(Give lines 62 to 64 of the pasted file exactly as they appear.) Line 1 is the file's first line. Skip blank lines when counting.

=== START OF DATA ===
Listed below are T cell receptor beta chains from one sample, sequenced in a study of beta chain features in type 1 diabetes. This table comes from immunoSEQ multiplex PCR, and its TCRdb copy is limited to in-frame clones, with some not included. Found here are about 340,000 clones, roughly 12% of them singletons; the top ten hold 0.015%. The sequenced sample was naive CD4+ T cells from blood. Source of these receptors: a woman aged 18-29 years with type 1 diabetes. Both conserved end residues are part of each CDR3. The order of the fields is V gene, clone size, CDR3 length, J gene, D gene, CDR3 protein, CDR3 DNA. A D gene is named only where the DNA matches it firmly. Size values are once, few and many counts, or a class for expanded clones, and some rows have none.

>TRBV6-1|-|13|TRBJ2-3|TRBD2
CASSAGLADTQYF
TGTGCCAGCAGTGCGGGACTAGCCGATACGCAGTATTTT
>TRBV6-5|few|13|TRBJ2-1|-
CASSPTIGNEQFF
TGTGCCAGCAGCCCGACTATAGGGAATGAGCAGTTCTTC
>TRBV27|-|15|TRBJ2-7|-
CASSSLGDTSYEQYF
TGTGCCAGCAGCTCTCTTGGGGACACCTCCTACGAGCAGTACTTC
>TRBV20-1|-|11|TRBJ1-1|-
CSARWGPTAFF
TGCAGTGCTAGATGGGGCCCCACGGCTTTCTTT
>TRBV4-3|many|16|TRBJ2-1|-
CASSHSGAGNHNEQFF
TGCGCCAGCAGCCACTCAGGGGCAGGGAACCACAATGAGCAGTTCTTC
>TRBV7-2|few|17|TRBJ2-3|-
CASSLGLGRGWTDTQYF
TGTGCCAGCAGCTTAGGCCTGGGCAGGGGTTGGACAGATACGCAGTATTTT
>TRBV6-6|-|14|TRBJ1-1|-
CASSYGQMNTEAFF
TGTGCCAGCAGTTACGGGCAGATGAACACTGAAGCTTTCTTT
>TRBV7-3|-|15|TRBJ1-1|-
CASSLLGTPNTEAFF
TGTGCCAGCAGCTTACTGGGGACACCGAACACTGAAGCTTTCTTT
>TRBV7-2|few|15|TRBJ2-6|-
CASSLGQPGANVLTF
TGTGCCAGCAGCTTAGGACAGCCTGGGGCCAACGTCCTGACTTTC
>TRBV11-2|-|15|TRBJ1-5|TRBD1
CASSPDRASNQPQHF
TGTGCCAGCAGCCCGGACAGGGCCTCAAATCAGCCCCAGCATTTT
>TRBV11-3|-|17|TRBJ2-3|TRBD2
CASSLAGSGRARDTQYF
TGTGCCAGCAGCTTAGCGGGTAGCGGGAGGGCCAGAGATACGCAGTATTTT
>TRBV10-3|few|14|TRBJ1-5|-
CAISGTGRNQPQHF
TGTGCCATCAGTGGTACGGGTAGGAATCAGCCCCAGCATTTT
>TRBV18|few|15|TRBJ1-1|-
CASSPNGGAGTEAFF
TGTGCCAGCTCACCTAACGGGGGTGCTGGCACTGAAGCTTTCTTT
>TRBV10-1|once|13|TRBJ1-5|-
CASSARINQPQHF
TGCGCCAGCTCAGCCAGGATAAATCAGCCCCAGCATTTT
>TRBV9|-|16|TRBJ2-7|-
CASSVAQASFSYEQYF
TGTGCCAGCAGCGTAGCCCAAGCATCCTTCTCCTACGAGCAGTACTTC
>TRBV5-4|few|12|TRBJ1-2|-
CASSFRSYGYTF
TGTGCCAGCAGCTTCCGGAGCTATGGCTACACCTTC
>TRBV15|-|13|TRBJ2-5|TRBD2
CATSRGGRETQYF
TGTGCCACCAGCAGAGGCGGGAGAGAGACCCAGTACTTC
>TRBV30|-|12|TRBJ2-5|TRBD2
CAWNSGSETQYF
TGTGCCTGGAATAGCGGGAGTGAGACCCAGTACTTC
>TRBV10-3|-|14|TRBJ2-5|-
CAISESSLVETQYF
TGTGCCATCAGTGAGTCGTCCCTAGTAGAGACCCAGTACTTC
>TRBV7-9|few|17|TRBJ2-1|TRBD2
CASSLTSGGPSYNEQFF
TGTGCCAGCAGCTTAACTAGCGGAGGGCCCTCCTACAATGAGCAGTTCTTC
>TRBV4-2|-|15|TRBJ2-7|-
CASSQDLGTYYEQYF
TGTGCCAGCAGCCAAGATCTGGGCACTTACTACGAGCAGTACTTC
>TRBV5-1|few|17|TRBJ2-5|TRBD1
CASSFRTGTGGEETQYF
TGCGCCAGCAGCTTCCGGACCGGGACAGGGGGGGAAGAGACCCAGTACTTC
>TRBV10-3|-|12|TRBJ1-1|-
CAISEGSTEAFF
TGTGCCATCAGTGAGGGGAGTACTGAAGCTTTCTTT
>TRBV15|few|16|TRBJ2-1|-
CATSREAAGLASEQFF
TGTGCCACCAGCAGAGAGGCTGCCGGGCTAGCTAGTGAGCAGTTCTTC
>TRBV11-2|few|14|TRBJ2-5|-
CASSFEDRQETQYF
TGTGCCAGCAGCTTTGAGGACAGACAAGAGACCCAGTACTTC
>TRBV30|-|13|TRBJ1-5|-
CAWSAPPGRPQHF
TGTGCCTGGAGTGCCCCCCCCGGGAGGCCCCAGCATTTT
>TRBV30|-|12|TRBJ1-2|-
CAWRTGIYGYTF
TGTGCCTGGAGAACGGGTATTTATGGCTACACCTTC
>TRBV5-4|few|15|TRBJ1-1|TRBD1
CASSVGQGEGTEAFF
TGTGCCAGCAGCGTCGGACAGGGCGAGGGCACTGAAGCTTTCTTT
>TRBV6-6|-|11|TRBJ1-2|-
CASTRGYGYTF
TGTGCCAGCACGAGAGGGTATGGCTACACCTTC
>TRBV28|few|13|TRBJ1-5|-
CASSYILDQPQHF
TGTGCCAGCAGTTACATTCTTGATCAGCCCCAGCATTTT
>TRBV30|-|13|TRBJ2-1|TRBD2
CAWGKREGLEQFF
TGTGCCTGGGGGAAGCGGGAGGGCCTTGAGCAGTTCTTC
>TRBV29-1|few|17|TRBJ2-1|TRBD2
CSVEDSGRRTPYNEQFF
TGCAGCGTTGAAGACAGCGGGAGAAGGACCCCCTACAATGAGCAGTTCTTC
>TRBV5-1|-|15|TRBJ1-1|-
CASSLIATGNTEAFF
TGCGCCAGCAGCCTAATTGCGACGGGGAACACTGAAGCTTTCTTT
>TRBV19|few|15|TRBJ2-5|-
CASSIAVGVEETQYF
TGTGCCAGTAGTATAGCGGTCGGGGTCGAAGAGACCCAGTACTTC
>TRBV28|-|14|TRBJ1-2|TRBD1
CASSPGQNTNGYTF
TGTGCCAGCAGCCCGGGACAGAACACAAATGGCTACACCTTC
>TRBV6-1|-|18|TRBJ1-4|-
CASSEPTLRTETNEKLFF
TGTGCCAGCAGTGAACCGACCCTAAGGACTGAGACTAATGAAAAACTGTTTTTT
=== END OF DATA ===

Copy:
>TRBV4-2|-|15|TRBJ2-7|-
CASSQDLGTYYEQYF
TGTGCCAGCAGCCAAGATCTGGGCACTTACTACGAGCAGTACTTC